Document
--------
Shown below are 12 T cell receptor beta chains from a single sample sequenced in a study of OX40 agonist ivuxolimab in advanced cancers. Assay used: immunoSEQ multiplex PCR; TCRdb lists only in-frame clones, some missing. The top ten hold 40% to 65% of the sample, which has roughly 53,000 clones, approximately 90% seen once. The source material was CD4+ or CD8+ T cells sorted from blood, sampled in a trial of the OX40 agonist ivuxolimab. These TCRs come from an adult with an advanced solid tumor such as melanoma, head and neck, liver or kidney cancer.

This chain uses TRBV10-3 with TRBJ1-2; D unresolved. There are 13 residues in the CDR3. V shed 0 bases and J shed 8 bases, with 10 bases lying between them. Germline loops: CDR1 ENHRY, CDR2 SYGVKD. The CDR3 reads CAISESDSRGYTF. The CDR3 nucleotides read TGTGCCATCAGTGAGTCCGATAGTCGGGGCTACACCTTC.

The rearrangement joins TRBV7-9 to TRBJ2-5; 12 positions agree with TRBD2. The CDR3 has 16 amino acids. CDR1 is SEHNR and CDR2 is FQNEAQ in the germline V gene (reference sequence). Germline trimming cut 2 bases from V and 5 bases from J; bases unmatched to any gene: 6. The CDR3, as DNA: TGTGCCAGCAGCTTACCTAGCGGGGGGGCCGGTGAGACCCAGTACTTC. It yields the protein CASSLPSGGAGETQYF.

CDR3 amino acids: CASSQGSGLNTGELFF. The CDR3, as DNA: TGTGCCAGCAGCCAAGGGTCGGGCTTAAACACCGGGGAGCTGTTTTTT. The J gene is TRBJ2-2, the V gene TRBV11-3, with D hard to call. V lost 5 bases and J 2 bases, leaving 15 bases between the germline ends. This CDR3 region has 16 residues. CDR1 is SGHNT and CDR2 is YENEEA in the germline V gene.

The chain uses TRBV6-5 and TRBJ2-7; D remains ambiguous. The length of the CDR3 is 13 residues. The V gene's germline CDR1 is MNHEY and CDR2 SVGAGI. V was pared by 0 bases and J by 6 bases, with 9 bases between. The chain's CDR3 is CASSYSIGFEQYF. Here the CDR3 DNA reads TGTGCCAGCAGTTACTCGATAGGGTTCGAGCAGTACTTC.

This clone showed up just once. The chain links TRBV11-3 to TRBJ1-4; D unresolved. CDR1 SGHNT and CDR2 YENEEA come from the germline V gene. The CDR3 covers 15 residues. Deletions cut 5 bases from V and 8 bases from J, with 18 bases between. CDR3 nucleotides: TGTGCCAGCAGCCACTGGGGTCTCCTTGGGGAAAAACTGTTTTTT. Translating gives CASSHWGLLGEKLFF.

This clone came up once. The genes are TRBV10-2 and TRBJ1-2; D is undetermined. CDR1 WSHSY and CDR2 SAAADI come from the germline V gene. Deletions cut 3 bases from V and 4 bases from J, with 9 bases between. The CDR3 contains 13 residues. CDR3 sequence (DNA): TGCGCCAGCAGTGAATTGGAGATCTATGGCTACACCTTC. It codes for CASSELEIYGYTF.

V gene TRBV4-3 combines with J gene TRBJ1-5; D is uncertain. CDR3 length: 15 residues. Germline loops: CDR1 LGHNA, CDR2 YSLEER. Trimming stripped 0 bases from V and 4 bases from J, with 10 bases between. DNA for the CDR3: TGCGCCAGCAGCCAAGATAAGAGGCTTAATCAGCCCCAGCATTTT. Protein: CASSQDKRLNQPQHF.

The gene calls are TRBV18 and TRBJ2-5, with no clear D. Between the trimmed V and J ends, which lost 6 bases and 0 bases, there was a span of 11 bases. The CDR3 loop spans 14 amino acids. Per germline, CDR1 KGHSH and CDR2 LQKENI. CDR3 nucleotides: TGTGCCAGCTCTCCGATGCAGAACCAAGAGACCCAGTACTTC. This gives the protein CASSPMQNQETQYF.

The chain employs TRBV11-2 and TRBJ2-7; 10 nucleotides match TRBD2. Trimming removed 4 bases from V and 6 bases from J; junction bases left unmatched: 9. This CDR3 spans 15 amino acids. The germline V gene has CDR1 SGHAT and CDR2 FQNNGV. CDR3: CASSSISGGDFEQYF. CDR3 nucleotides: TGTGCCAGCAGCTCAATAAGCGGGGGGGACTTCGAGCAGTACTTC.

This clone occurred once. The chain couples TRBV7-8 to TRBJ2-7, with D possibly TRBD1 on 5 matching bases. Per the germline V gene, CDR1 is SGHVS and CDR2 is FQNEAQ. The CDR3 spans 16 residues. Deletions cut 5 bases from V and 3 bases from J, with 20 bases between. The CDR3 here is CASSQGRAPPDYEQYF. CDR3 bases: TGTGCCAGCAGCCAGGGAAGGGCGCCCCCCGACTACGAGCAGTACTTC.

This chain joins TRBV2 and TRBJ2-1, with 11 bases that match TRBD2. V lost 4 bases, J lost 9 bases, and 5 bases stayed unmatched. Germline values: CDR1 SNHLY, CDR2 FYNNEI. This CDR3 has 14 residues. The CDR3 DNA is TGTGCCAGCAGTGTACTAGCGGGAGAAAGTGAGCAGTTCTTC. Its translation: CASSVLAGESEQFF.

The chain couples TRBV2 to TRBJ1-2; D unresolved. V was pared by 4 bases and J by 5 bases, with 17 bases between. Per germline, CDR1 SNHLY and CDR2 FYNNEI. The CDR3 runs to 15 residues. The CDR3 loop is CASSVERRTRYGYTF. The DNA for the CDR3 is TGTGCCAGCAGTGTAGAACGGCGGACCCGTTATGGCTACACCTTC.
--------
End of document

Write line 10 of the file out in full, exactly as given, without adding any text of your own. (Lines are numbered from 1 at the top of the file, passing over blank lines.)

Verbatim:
The chain employs TRBV11-2 and TRBJ2-7; 10 nucleotides match TRBD2. Trimming removed 4 bases from V and 6 bases from J; junction bases left unmatched: 9. This CDR3 spans 15 amino acids. The germline V gene has CDR1 SGHAT and CDR2 FQNNGV. CDR3: CASSSISGGDFEQYF. CDR3 nucleotides: TGTGCCAGCAGCTCAATAAGCGGGGGGGACTTCGAGCAGTACTTC.